Recent days have seen a flurry of media reports offering conflicting accounts about a Guatemalan Constitutional Court decision which could pave the way for General Efrain Rios Montt to claim amnesty from charges of genocide and crimes against humanity. Although the ruling was delivered on Tuesday, the fact that it was not immediately made public has complicated reporting on the decision, leading to different interpretations about its implications for his retrial, which is scheduled to begin in April of next year.
Prensa Libre first broke the story on Wednesday after obtaining a copy of the Constitutional Court ruling, and wrongly reported that a majority of the court was in agreement that Rios Montt should be exempt from prosecution in accordance with a 1986 general amnesty decree passed by the military regime. The paper also claimed that the court ordered Judge Carol Patricia Flores, who argued in favor of annulling testimony leading to Rios Montt’s guilty verdict (the conviction was eventually overturned in May), to issue a clarification of the amnesty’s applicability to the Rios Montt case.
This was swiftly picked up by Spanish news agency EFE, which spoke with a representative of the court who confirmed that the decision “opened the door” to amnesty for the ex-dictator.
But Prensa Libre’s interpretation of the ruling was flawed. El Periodico subsequently reported that Constitutional Court secretary Martin Guzman told local press that the court had not in fact endorsed the application of the amnesty decree, only instructing a lower court to order Flores to reassess it.
However, it seems even this version of events proved to be off base. Today El Periodico is reporting that the First Chamber of Appeals will be charged with re-assessing the application of the amnesty law, not Judge Flores. The president of the chamber, Judge Jorge Mario Valenzuela, has announced that he and his colleagues were given the higher court’s ruling yesterday, and said they will issue their decision today or tomorrow.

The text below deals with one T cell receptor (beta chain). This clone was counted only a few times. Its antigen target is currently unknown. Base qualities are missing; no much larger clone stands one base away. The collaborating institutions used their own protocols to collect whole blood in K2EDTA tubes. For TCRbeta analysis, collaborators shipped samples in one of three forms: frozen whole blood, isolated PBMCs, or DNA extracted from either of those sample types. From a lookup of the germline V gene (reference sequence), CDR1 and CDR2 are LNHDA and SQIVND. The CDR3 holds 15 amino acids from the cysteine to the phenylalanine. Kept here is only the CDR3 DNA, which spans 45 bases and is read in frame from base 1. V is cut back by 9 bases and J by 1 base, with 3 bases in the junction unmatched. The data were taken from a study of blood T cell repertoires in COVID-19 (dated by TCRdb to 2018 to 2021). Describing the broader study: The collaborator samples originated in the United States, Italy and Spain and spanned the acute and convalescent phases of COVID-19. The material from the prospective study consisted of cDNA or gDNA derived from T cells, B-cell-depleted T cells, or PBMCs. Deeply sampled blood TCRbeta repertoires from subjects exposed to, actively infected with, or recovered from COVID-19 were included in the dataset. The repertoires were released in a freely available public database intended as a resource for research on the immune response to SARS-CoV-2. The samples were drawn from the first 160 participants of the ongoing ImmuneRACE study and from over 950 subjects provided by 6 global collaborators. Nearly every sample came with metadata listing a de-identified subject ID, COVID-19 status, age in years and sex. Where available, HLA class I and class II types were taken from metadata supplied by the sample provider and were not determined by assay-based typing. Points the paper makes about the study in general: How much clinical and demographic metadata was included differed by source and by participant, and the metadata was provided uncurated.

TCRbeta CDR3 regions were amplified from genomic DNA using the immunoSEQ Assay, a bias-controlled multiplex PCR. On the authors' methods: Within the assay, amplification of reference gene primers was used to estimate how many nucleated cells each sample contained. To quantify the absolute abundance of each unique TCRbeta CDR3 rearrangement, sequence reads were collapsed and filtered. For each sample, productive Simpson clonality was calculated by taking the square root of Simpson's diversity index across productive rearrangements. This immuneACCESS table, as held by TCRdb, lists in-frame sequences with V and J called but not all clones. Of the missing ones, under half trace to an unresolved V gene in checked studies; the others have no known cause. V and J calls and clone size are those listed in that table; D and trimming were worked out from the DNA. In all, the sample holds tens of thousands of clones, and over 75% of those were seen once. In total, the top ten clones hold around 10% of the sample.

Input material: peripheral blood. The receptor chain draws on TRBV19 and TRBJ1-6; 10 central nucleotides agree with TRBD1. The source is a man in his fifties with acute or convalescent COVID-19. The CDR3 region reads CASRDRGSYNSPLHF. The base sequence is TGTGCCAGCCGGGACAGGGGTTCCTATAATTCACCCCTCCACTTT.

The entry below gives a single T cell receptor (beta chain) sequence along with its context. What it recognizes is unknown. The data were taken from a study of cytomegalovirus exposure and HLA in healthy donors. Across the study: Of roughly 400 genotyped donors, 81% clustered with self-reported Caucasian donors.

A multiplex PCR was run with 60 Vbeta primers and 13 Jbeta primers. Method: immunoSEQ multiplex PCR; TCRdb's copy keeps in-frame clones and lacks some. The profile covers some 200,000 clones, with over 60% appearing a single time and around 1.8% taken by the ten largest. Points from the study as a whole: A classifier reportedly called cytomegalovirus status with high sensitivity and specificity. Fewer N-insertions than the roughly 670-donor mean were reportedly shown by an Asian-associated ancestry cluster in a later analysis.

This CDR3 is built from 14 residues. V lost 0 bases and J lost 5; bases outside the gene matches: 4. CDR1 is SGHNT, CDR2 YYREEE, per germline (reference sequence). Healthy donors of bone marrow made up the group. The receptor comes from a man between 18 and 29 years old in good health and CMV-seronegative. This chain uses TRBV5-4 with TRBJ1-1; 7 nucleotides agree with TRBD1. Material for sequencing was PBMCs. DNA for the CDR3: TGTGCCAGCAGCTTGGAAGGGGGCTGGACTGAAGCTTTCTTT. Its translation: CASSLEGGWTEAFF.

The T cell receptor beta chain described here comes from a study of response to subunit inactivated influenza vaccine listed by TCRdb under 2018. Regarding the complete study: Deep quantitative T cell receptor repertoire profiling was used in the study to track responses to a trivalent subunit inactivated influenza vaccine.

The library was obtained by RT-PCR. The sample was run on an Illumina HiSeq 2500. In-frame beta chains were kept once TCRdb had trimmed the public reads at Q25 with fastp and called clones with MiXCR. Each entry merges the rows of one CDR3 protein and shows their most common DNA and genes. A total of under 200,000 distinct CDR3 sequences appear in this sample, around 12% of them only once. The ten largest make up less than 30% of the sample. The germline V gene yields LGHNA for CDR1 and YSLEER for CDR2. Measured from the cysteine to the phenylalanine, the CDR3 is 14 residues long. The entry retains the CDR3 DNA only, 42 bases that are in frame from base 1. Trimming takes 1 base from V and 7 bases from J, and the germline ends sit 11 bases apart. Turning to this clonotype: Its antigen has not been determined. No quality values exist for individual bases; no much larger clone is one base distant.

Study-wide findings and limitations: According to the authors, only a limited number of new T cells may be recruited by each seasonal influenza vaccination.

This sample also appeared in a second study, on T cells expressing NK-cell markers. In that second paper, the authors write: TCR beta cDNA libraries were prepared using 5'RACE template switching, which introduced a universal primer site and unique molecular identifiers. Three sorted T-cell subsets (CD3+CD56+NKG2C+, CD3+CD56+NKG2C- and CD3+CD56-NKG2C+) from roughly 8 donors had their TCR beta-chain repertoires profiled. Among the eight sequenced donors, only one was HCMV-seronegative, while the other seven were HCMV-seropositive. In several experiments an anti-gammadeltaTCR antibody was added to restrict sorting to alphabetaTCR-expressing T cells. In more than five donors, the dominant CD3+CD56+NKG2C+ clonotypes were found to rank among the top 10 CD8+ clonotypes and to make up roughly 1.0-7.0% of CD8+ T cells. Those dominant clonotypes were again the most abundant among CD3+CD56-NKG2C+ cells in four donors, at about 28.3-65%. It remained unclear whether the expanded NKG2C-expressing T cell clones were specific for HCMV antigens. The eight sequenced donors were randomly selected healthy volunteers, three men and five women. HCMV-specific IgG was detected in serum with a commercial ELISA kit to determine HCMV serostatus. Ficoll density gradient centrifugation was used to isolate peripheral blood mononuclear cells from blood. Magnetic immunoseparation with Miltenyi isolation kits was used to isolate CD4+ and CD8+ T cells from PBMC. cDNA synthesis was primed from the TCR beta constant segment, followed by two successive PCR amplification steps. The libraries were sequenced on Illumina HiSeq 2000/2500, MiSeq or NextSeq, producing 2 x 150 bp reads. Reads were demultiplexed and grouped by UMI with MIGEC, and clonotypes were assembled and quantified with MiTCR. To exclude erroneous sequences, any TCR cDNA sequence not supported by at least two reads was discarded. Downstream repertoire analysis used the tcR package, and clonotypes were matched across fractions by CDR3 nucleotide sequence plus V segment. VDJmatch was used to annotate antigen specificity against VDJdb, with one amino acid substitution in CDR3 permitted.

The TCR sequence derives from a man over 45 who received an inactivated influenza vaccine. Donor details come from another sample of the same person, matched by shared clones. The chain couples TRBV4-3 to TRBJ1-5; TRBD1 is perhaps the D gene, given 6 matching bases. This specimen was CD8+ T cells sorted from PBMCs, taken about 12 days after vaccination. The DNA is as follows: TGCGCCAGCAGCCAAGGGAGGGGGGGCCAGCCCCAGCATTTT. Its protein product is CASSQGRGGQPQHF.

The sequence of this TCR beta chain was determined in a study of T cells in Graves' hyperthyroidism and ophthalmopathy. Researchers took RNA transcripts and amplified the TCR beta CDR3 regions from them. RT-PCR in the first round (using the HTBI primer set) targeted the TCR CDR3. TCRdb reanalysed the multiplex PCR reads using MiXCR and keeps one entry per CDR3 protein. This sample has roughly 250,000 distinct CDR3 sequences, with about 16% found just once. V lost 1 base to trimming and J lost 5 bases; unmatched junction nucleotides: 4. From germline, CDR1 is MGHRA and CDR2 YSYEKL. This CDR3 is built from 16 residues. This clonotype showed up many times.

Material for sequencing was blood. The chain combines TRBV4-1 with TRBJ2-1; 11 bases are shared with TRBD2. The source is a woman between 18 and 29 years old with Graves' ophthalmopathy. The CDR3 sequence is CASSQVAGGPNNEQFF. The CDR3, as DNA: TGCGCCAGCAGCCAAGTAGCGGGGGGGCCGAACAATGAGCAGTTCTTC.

Meanwhile the Center for Human Rights and Legal Action (CALDH), a civil party in the Rios Montt trial, has objected to granting amnesty to the ex-dictator. Siglo21 reports that CALDH Deputy Director Alejandra Castillo told reporters that the organization maintains that the 1986 decree cannot legally be applied to the genocide charges he faces.
It’s worth noting that, despite the conflicting information coming from Guatemala’s mainstream media outlets, investigative news site Plaza Publica has had the most accurate coverage of developments in the Rios Montt case. On Wednesday, Plaza Publica called out Prensa Libre for its “erroneous interpretation,” and correctly pointed out that the ruling applied to the First Chamber, without mentioning Judge Flores.
Ultimately, if there’s a takeaway from this it might be that while the future of the Rios Montt case and other human rights trials in Guatemala appear to be in jeopardy, at least there is some hope for quality, independent journalism in the country.
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